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Tag Archives: Documentary

October 6

October 6, 2007 – The Documentary Film The Pixar Story Premieres at the Mill Valley Film Festival


“For the last twenty years, a group of artists and scientists have transformed two-dimensional drawings into their own three-dimensional worlds.”

On October 6, 2007, the documentary film The Pixar Story premiered at the Mill Valley Film Festival in San Rafael, California. The film tells the story of the creation of Pixar studios from its humble beginnings, as well as discussing the development of computer animation. Interviewees include John Lasseter, Ed Catmull, Steve Jobs, Alvy Ray Smith, Andrew Stanton, Pete Docter, Tom Hanks, and Tim Allen. The film was written and directed by Leslie Iwerks, and narrated by Stacy Keach. It was included as a bonus feature on the DVD/Blu-Ray release of the Pixar feature film WALL-E.


October 8

October 8, 1999 – The Documentary The Hand Behind the Mouse: The Ub Iwerks Story Premieres in Los Angeles, California

“When you talk to people about the history of animation, you say, ‘Oh, and then Ub Iwerks…’ they go ‘Uh, Oob?…What kind of a name is that?’…it’s the name if the guy who first drew Mickey Mouse.” – John Lasseter

On October 8, 1999, The Hand Behind the Mouse: The Ub Iwerks Story premiered in Los Angeles, California. Narrated by Kelsey Grammar, the documentary tells the oft untold story of one of the creators of Mickey Mouse: Ub Iwerks. It was directed and written by his granddaughter Leslie Iwerks, The documentary begins with how to the two worked to make Mickey Mouse, with Iwerks working overnight to create the character’s design.

The documentary takes us through Ub’s life story, beginning in Kansas City, Missouri, and his meeting with a young man named Walter Disney. The two became fast friends, and attempted to start their own business, but it wouldn’t last. Over the years, the two would work together many times, until they finally hit success with the Alice Comedies and Oswald, the Lucky Rabbit, with Ub animating most of the cartoons. After losing their character and co-workers to Charles Mintz, the two created their new character in secret: Mickey Mouse. The success of Mickey Mouse surprised them, as did the success of the Silly Symphonies. The film also explores the breaking of the Disney Iwerks partnership, when Ub left to strike out on his own creatively, with his successes and failures, as well as the new inventions he created to add more life to his animations. Iwerks would return to Disney in 1940, this time in a technical capacity, and would be well known for his achievements in special effects.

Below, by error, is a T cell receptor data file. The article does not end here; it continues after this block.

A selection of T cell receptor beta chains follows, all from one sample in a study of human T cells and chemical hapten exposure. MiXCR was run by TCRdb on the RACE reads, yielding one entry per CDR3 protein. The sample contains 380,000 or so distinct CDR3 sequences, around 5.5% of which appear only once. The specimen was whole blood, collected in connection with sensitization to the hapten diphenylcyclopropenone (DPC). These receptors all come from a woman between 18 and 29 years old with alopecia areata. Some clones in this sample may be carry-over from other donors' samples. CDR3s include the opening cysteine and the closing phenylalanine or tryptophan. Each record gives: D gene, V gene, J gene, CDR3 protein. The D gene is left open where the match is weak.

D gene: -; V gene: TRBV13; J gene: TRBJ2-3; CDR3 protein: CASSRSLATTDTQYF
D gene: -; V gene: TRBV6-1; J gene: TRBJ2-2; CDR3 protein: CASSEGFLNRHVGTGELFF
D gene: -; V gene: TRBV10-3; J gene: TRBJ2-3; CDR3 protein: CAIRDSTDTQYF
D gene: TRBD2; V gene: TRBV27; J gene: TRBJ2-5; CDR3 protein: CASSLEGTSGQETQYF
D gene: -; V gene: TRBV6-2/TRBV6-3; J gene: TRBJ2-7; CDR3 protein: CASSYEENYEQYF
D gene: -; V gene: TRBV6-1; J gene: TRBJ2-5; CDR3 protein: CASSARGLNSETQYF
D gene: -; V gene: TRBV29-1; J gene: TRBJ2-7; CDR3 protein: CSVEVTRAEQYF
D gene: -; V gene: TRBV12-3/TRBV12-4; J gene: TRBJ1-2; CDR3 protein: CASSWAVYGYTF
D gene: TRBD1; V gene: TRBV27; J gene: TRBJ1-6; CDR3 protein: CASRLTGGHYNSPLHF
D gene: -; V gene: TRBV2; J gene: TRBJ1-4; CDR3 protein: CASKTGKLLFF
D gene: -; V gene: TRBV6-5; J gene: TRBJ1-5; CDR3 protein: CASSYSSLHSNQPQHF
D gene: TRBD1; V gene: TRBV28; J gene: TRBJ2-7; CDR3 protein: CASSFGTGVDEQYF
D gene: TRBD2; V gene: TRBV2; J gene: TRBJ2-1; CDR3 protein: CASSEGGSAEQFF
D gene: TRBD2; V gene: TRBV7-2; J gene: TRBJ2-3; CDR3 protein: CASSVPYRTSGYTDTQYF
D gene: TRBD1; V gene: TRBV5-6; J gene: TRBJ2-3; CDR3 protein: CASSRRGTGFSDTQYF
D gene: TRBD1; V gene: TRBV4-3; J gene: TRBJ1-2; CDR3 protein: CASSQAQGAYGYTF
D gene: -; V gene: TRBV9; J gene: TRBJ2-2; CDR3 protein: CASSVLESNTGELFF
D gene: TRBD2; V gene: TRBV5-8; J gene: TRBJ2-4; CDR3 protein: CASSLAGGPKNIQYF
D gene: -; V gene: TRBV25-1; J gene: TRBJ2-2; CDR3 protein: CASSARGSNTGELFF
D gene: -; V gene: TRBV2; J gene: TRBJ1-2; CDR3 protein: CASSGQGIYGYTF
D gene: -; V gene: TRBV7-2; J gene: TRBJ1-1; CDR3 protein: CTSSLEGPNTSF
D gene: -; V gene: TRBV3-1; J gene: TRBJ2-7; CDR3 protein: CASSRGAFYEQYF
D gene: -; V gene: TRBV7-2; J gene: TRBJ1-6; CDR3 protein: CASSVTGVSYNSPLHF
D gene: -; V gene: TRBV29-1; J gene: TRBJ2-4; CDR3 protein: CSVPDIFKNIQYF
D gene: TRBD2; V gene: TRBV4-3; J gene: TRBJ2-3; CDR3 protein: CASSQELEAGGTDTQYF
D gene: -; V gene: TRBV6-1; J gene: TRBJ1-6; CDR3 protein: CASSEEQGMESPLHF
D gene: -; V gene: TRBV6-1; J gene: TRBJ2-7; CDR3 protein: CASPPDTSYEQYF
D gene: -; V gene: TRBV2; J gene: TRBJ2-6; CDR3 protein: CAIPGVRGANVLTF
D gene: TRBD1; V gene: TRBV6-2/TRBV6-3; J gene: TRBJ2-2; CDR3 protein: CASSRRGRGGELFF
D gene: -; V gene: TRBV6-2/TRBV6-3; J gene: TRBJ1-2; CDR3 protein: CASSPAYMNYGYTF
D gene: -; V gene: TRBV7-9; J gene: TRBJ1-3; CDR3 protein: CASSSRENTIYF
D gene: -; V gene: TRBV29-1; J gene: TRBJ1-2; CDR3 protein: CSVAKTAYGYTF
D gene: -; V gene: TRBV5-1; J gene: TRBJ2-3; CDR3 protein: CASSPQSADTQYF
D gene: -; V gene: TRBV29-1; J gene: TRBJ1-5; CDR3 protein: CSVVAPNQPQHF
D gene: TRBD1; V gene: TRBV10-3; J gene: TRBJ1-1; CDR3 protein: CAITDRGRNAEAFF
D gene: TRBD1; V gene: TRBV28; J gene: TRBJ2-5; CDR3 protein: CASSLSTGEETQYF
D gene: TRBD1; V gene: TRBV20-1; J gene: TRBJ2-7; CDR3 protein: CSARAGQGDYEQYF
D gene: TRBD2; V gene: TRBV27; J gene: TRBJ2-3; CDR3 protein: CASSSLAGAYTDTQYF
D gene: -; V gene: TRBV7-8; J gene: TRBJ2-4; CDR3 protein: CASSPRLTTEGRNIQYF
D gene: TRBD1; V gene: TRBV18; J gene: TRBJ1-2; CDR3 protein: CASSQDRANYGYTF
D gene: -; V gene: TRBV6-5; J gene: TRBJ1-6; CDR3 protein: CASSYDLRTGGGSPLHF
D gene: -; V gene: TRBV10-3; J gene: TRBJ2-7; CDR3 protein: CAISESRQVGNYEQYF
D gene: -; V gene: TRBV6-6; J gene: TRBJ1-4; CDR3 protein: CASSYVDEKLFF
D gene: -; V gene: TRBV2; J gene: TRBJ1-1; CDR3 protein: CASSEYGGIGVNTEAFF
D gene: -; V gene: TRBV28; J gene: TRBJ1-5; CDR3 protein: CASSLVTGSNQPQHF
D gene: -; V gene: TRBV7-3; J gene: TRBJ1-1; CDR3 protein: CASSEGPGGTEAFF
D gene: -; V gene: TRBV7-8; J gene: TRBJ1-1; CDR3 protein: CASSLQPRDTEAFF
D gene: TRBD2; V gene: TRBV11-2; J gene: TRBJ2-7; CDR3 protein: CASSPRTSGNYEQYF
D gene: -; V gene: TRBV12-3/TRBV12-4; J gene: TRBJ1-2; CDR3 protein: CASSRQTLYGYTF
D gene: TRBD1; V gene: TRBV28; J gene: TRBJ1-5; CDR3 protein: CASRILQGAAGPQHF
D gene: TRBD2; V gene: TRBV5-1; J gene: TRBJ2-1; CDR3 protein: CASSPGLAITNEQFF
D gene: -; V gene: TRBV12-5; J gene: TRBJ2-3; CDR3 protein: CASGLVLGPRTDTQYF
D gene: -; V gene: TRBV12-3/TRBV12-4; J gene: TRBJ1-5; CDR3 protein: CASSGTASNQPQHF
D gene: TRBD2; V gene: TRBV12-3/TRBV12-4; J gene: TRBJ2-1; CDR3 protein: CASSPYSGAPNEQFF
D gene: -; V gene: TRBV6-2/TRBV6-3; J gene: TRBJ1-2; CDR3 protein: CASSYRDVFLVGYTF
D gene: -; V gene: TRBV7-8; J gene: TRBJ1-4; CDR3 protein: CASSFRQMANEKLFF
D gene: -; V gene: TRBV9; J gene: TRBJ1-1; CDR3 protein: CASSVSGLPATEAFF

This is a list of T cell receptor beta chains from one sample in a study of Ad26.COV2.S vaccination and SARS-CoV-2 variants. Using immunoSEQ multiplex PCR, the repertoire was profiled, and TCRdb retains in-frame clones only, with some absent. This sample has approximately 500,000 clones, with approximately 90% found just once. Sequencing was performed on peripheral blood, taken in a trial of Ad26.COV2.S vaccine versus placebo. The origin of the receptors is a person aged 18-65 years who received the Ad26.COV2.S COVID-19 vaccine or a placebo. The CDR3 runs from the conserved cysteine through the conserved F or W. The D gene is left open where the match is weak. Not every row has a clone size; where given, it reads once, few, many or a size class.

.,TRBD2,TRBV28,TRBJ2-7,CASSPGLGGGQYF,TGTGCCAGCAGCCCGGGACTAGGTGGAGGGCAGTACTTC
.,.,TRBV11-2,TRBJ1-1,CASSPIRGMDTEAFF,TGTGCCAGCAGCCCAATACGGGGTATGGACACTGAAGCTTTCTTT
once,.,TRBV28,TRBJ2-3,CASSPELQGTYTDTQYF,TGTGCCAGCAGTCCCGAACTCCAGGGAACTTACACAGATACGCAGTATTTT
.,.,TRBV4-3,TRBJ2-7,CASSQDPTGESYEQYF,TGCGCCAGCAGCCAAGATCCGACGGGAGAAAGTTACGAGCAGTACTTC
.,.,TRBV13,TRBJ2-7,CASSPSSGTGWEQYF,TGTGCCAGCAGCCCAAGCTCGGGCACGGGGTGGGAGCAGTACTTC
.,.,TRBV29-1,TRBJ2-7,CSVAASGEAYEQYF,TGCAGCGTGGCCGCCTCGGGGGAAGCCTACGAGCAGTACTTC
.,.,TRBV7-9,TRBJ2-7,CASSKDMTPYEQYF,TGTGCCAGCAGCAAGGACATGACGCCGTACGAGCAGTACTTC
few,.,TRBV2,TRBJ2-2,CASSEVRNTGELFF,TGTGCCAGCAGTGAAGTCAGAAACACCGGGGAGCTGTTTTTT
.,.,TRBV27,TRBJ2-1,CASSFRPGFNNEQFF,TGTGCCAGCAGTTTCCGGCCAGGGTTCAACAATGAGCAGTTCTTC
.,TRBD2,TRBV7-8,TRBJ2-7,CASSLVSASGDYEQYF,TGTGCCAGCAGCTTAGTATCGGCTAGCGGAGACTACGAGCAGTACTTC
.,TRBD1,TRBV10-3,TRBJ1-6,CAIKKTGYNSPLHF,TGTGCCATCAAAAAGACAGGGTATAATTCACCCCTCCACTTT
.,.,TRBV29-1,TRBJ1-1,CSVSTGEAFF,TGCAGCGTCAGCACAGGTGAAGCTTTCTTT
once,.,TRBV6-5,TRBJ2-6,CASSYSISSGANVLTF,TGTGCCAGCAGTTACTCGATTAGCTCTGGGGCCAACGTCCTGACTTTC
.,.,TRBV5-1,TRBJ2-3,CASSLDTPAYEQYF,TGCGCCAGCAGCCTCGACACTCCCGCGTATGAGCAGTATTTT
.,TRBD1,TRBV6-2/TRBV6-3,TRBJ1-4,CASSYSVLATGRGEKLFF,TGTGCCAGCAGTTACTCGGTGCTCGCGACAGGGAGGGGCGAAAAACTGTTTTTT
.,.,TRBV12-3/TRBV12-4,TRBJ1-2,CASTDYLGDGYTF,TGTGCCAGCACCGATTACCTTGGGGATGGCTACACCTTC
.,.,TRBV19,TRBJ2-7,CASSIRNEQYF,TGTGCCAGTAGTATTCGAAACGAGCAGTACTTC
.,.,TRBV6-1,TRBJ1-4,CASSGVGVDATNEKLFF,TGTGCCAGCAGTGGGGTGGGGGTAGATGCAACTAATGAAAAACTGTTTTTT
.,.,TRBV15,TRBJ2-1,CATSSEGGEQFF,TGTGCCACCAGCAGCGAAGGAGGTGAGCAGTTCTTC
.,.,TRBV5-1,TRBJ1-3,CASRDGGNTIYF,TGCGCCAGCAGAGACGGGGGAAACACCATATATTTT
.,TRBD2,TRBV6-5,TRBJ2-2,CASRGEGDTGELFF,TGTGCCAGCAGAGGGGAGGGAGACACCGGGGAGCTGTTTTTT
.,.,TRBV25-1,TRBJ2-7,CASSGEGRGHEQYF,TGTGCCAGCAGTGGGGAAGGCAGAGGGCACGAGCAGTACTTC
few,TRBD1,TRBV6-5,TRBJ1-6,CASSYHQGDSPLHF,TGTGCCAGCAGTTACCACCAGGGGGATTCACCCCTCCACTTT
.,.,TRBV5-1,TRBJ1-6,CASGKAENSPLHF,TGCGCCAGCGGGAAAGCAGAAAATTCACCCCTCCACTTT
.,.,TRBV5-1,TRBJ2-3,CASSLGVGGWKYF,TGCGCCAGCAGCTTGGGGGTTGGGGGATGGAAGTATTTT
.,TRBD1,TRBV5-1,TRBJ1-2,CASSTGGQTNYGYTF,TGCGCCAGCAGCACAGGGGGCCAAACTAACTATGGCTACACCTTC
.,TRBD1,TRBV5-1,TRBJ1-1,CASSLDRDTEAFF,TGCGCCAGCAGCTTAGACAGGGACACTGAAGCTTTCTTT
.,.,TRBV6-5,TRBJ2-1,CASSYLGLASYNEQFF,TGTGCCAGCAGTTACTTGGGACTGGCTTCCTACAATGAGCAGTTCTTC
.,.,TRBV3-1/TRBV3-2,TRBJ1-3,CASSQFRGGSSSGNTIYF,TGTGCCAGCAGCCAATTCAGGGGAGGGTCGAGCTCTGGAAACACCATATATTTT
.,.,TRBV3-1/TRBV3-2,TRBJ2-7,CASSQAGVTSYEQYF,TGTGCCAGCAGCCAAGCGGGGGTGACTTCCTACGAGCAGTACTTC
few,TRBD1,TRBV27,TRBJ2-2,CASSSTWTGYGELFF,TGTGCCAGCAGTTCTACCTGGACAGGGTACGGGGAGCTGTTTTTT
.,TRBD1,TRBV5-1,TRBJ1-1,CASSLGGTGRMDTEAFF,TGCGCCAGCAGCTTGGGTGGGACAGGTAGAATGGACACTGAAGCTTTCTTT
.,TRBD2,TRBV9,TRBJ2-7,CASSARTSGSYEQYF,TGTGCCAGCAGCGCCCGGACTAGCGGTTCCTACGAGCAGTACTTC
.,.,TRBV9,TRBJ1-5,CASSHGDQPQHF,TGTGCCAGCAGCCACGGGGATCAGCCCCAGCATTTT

April 21

April 21, 2008 – Disney’s New Film Banner, Disneynature, is Announced.

Image Credit: Official Disneynature Site

On April 21, 2008, Disney announced a new production banner, known as Disneynature. Under this banner, Disney releases nature documentaries, which began with the release of Earth on Earth Day, 2009. Other nature documentaries released were  African Cats: Kingdom of Courage, The Crimson Wing: Mystery of the Flamingos, Oceans, Orangutans: One Minute to Midnight, Naked Beauty: A Love Story that Feeds the Earth, and Chimpanzee.

The banner is headquartered in Paris, France, and headed up by Jean-Francois Camilleri, formerly the senior vice president for Walt Disney Studios Motion Pictures France. Disneynature can trace its roots back to Disney’s award-winning True-Life Adventures from the late ’40s to the ’60s, and has received many positive reviews for the films it has released.

April 7

April 7, 1995 – The Documentary, Frank and Ollie, is Shown at the Cleveland Film Festival

“Seemed like you seldom heard Frank’s name without Ollie’s along with it, or Ollie’s without Frank’s name. It was Frank and Ollie.”

On April 7, 1995, the documentary film, Frank and Ollie, was shown at the Cleveland Film Festival. Written and directed by Frank’s son, Theodore Thomas, it tells the story of Frank Thomas and Ollie Johnston, two members of the elite group of animators at the Disney Studios known as the Nine Old Men.

The documentary is a touching tribute to the friendship of the two, which began at Stanford University in the art department. Through their long tenure at the Walt Disney Studios, the two not only helped pioneer the field of animation, but also used what they learned to help teach other artists, including Brad Bird, who gave them a cameo in The Incredibles. Frank and Ollie goes through their history with the company, from the success of Snow White and the Seven Dwarfs, the studio’s change during World War II, the unexpected death of Walt Disney, and their work on The Jungle Book. The film also shows their daily lives in California, where the two friends were also next-door neighbors.

Frank Thomas (L) and Ollie Johnston, sitting down and discussing their memories at the studio

Frank and Ollie premiered at the Sundance Film Festival on January 22, 1995, and then was shown at the Cleveland Film Festival, with a full release to theaters on October 20, 1995, so that the film could be considered for an Academy Award. The documentary received very good reviews upon release, and captures a rare history of life inside the Disney Studios.